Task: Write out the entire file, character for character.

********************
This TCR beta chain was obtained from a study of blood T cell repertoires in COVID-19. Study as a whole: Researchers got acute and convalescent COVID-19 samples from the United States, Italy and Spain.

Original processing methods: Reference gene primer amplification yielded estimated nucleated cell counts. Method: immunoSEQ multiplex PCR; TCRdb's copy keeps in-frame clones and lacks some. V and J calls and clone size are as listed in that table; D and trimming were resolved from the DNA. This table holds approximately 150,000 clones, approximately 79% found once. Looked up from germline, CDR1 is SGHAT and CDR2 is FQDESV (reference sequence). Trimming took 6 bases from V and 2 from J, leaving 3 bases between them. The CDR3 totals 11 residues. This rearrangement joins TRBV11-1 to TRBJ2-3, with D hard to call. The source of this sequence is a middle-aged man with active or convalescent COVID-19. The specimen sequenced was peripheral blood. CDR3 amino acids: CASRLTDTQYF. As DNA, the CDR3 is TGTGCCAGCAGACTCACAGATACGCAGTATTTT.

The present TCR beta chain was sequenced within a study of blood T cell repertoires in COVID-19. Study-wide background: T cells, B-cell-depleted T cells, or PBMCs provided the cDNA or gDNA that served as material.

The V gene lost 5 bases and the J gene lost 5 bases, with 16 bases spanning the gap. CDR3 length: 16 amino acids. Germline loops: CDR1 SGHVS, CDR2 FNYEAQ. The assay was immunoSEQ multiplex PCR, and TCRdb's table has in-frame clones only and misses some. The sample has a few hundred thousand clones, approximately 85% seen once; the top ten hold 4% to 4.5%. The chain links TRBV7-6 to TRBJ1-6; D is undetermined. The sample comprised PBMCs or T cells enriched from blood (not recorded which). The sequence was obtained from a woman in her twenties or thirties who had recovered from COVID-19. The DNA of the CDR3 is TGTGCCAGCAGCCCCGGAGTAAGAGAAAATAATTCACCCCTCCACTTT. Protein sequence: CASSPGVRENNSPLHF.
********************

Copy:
This TCR beta chain was obtained from a study of blood T cell repertoires in COVID-19. Study as a whole: Researchers got acute and convalescent COVID-19 samples from the United States, Italy and Spain.

Original processing methods: Reference gene primer amplification yielded estimated nucleated cell counts. Method: immunoSEQ multiplex PCR; TCRdb's copy keeps in-frame clones and lacks some. V and J calls and clone size are as listed in that table; D and trimming were resolved from the DNA. This table holds approximately 150,000 clones, approximately 79% found once. Looked up from germline, CDR1 is SGHAT and CDR2 is FQDESV (reference sequence). Trimming took 6 bases from V and 2 from J, leaving 3 bases between them. The CDR3 totals 11 residues. This rearrangement joins TRBV11-1 to TRBJ2-3, with D hard to call. The source of this sequence is a middle-aged man with active or convalescent COVID-19. The specimen sequenced was peripheral blood. CDR3 amino acids: CASRLTDTQYF. As DNA, the CDR3 is TGTGCCAGCAGACTCACAGATACGCAGTATTTT.

The present TCR beta chain was sequenced within a study of blood T cell repertoires in COVID-19. Study-wide background: T cells, B-cell-depleted T cells, or PBMCs provided the cDNA or gDNA that served as material.

The V gene lost 5 bases and the J gene lost 5 bases, with 16 bases spanning the gap. CDR3 length: 16 amino acids. Germline loops: CDR1 SGHVS, CDR2 FNYEAQ. The assay was immunoSEQ multiplex PCR, and TCRdb's table has in-frame clones only and misses some. The sample has a few hundred thousand clones, approximately 85% seen once; the top ten hold 4% to 4.5%. The chain links TRBV7-6 to TRBJ1-6; D is undetermined. The sample comprised PBMCs or T cells enriched from blood (not recorded which). The sequence was obtained from a woman in her twenties or thirties who had recovered from COVID-19. The DNA of the CDR3 is TGTGCCAGCAGCCCCGGAGTAAGAGAAAATAATTCACCCCTCCACTTT. Protein sequence: CASSPGVRENNSPLHF.